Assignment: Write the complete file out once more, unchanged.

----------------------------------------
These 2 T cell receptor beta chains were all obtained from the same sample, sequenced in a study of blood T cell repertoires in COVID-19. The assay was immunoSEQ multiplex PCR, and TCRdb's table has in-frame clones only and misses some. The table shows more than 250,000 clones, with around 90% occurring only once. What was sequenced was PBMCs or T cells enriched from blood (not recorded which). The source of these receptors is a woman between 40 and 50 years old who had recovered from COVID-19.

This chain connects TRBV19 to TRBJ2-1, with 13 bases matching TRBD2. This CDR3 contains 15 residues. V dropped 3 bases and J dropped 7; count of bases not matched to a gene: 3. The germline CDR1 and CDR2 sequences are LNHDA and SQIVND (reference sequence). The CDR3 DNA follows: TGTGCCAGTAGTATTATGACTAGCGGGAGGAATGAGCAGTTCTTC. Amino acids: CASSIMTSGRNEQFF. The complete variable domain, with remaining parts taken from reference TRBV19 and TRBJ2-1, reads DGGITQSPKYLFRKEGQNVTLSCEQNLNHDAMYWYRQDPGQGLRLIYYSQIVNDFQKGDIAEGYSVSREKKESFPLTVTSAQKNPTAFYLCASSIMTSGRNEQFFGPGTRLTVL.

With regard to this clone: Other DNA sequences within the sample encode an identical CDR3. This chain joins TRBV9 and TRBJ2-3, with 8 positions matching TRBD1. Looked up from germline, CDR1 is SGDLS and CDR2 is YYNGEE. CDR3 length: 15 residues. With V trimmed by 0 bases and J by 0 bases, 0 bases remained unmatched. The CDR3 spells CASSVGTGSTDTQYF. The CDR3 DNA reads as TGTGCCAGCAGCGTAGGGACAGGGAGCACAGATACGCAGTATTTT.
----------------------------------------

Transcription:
These 2 T cell receptor beta chains were all obtained from the same sample, sequenced in a study of blood T cell repertoires in COVID-19. The assay was immunoSEQ multiplex PCR, and TCRdb's table has in-frame clones only and misses some. The table shows more than 250,000 clones, with around 90% occurring only once. What was sequenced was PBMCs or T cells enriched from blood (not recorded which). The source of these receptors is a woman between 40 and 50 years old who had recovered from COVID-19.

This chain connects TRBV19 to TRBJ2-1, with 13 bases matching TRBD2. This CDR3 contains 15 residues. V dropped 3 bases and J dropped 7; count of bases not matched to a gene: 3. The germline CDR1 and CDR2 sequences are LNHDA and SQIVND (reference sequence). The CDR3 DNA follows: TGTGCCAGTAGTATTATGACTAGCGGGAGGAATGAGCAGTTCTTC. Amino acids: CASSIMTSGRNEQFF. The complete variable domain, with remaining parts taken from reference TRBV19 and TRBJ2-1, reads DGGITQSPKYLFRKEGQNVTLSCEQNLNHDAMYWYRQDPGQGLRLIYYSQIVNDFQKGDIAEGYSVSREKKESFPLTVTSAQKNPTAFYLCASSIMTSGRNEQFFGPGTRLTVL.

With regard to this clone: Other DNA sequences within the sample encode an identical CDR3. This chain joins TRBV9 and TRBJ2-3, with 8 positions matching TRBD1. Looked up from germline, CDR1 is SGDLS and CDR2 is YYNGEE. CDR3 length: 15 residues. With V trimmed by 0 bases and J by 0 bases, 0 bases remained unmatched. The CDR3 spells CASSVGTGSTDTQYF. The CDR3 DNA reads as TGTGCCAGCAGCGTAGGGACAGGGAGCACAGATACGCAGTATTTT.